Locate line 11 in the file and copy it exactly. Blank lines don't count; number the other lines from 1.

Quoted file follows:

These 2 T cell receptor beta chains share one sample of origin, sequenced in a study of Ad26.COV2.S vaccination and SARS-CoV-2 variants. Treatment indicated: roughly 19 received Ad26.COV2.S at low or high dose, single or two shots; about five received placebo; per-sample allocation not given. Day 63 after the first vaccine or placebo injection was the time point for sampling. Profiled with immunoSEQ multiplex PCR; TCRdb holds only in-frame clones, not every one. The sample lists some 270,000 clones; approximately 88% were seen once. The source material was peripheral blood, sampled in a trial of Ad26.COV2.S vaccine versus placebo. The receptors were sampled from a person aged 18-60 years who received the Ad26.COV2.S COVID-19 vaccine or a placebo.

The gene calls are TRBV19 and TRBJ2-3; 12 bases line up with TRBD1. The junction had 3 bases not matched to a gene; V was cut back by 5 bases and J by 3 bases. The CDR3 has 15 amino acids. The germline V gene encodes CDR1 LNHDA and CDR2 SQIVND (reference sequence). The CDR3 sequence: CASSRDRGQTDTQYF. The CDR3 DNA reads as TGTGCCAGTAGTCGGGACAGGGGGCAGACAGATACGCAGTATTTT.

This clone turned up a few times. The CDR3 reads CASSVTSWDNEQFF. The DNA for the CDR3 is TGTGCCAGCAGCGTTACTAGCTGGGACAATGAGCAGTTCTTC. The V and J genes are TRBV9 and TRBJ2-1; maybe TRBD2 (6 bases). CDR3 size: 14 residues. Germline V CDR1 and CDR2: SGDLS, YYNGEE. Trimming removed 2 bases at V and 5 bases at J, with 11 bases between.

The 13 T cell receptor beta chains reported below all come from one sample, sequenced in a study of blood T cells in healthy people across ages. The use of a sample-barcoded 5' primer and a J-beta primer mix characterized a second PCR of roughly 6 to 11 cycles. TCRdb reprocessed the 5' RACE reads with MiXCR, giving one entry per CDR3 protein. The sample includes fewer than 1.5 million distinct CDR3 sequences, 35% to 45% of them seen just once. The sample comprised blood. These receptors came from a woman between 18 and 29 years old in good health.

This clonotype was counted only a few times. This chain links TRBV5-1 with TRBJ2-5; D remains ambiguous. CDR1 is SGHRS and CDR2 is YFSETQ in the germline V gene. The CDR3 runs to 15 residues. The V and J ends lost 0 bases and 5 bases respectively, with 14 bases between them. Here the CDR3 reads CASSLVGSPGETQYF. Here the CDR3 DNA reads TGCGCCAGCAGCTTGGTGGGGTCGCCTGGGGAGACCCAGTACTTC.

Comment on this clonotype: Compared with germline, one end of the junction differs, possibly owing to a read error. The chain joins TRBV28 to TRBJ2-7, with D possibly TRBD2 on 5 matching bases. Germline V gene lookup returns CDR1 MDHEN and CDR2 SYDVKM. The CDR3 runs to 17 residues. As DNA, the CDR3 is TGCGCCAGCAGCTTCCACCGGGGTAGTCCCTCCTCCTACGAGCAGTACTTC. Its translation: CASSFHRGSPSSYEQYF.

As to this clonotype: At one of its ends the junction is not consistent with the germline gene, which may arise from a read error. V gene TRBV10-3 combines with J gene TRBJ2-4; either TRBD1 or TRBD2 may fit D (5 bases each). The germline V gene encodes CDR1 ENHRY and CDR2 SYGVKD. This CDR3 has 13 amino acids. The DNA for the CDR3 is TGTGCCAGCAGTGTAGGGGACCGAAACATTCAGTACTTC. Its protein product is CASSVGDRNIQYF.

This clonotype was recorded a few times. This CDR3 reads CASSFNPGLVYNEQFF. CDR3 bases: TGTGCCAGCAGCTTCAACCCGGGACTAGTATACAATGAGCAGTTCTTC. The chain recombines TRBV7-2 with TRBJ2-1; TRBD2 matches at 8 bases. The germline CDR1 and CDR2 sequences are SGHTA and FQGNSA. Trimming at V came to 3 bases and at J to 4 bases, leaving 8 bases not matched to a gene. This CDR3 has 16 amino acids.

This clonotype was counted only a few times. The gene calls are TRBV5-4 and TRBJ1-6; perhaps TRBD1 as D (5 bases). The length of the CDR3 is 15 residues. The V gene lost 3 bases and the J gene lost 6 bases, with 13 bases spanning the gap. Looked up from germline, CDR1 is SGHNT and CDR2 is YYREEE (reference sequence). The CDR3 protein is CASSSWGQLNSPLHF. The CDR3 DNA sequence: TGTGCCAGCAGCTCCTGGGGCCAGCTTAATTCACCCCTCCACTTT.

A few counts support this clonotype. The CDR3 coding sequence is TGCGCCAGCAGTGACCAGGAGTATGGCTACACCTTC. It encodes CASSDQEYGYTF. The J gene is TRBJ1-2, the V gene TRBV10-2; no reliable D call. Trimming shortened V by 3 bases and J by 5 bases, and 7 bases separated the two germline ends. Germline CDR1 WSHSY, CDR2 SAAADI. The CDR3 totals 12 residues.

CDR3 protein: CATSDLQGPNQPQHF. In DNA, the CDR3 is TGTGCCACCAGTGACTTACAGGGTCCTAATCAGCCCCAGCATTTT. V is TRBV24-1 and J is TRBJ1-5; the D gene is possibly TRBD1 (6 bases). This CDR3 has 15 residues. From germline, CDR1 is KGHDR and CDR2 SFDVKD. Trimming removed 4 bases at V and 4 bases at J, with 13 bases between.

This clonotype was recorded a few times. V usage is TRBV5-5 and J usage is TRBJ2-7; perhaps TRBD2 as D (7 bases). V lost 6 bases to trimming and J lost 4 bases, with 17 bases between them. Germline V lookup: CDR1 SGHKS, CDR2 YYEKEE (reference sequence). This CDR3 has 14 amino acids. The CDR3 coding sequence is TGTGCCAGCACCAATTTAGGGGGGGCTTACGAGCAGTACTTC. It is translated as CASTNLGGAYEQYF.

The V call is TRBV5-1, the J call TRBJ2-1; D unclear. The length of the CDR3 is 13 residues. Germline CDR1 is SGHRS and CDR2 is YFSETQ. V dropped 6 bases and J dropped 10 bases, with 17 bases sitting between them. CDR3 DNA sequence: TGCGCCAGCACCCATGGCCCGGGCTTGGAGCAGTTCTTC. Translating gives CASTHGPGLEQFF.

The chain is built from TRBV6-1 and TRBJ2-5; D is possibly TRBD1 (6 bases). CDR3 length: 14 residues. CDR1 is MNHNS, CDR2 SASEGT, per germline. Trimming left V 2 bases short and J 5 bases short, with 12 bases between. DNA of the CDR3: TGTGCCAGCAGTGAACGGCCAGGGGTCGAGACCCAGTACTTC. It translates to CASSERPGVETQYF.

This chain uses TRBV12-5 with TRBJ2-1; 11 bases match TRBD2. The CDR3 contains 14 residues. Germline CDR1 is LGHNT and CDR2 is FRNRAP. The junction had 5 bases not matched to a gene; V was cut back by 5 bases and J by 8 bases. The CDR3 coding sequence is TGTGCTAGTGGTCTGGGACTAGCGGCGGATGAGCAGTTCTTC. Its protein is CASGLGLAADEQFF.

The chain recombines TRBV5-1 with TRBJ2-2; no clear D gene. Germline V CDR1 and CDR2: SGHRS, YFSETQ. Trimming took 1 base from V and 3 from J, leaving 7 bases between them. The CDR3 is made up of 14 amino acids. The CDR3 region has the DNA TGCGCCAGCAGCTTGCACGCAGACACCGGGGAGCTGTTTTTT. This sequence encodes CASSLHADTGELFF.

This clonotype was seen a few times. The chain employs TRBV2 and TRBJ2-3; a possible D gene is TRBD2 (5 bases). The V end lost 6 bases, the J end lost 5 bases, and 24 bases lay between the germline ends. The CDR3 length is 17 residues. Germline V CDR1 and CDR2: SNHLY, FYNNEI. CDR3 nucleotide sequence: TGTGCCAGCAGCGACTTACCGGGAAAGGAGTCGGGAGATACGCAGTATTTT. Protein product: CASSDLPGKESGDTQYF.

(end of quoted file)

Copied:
CDR3 protein: CATSDLQGPNQPQHF. In DNA, the CDR3 is TGTGCCACCAGTGACTTACAGGGTCCTAATCAGCCCCAGCATTTT. V is TRBV24-1 and J is TRBJ1-5; the D gene is possibly TRBD1 (6 bases). This CDR3 has 15 residues. From germline, CDR1 is KGHDR and CDR2 SFDVKD. Trimming removed 4 bases at V and 4 bases at J, with 13 bases between.